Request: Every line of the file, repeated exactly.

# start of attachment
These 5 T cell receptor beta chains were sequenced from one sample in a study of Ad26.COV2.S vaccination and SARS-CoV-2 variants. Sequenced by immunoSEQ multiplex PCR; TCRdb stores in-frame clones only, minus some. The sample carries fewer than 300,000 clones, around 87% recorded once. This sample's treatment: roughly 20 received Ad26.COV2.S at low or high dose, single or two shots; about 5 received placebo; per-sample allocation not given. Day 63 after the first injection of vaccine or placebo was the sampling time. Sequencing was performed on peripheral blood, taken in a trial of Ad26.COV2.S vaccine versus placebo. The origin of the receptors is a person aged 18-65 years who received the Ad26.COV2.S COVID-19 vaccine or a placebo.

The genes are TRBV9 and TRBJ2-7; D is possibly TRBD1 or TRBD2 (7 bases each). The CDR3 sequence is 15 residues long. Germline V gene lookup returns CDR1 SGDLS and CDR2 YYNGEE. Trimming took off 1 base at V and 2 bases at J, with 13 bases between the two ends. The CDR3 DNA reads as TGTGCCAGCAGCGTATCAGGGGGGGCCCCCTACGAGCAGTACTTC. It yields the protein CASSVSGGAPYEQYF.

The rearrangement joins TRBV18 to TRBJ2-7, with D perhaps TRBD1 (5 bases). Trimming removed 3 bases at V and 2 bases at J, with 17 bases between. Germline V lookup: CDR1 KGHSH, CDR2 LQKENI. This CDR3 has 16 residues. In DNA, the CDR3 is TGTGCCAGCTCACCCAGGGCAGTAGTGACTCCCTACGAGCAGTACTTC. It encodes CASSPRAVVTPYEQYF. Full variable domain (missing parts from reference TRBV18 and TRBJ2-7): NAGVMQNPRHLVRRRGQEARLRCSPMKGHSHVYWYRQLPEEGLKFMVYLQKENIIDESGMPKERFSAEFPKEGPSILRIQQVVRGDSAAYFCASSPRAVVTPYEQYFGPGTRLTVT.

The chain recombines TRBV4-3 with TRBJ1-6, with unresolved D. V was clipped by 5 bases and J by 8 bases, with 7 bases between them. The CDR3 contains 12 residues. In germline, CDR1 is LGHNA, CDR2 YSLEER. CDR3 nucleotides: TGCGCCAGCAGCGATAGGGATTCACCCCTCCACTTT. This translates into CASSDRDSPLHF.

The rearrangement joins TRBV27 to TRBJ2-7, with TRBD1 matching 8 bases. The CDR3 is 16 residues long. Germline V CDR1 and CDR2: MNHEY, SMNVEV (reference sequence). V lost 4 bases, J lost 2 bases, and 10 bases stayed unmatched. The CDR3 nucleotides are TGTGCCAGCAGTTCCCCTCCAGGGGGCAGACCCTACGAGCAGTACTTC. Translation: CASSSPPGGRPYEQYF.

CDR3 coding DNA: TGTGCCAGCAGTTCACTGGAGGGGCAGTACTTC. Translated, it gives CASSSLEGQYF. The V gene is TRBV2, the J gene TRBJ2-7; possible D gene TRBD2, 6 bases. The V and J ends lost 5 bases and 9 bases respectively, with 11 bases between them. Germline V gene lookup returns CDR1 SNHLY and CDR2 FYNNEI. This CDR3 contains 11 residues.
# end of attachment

These 5 T cell receptor beta chains were sequenced from one sample in a study of Ad26.COV2.S vaccination and SARS-CoV-2 variants. Sequenced by immunoSEQ multiplex PCR; TCRdb stores in-frame clones only, minus some. The sample carries fewer than 300,000 clones, around 87% recorded once. This sample's treatment: roughly 20 received Ad26.COV2.S at low or high dose, single or two shots; about 5 received placebo; per-sample allocation not given. Day 63 after the first injection of vaccine or placebo was the sampling time. Sequencing was performed on peripheral blood, taken in a trial of Ad26.COV2.S vaccine versus placebo. The origin of the receptors is a person aged 18-65 years who received the Ad26.COV2.S COVID-19 vaccine or a placebo.

The genes are TRBV9 and TRBJ2-7; D is possibly TRBD1 or TRBD2 (7 bases each). The CDR3 sequence is 15 residues long. Germline V gene lookup returns CDR1 SGDLS and CDR2 YYNGEE. Trimming took off 1 base at V and 2 bases at J, with 13 bases between the two ends. The CDR3 DNA reads as TGTGCCAGCAGCGTATCAGGGGGGGCCCCCTACGAGCAGTACTTC. It yields the protein CASSVSGGAPYEQYF.

The rearrangement joins TRBV18 to TRBJ2-7, with D perhaps TRBD1 (5 bases). Trimming removed 3 bases at V and 2 bases at J, with 17 bases between. Germline V lookup: CDR1 KGHSH, CDR2 LQKENI. This CDR3 has 16 residues. In DNA, the CDR3 is TGTGCCAGCTCACCCAGGGCAGTAGTGACTCCCTACGAGCAGTACTTC. It encodes CASSPRAVVTPYEQYF. Full variable domain (missing parts from reference TRBV18 and TRBJ2-7): NAGVMQNPRHLVRRRGQEARLRCSPMKGHSHVYWYRQLPEEGLKFMVYLQKENIIDESGMPKERFSAEFPKEGPSILRIQQVVRGDSAAYFCASSPRAVVTPYEQYFGPGTRLTVT.

The chain recombines TRBV4-3 with TRBJ1-6, with unresolved D. V was clipped by 5 bases and J by 8 bases, with 7 bases between them. The CDR3 contains 12 residues. In germline, CDR1 is LGHNA, CDR2 YSLEER. CDR3 nucleotides: TGCGCCAGCAGCGATAGGGATTCACCCCTCCACTTT. This translates into CASSDRDSPLHF.

The rearrangement joins TRBV27 to TRBJ2-7, with TRBD1 matching 8 bases. The CDR3 is 16 residues long. Germline V CDR1 and CDR2: MNHEY, SMNVEV (reference sequence). V lost 4 bases, J lost 2 bases, and 10 bases stayed unmatched. The CDR3 nucleotides are TGTGCCAGCAGTTCCCCTCCAGGGGGCAGACCCTACGAGCAGTACTTC. Translation: CASSSPPGGRPYEQYF.

CDR3 coding DNA: TGTGCCAGCAGTTCACTGGAGGGGCAGTACTTC. Translated, it gives CASSSLEGQYF. The V gene is TRBV2, the J gene TRBJ2-7; possible D gene TRBD2, 6 bases. The V and J ends lost 5 bases and 9 bases respectively, with 11 bases between them. Germline V gene lookup returns CDR1 SNHLY and CDR2 FYNNEI. This CDR3 contains 11 residues.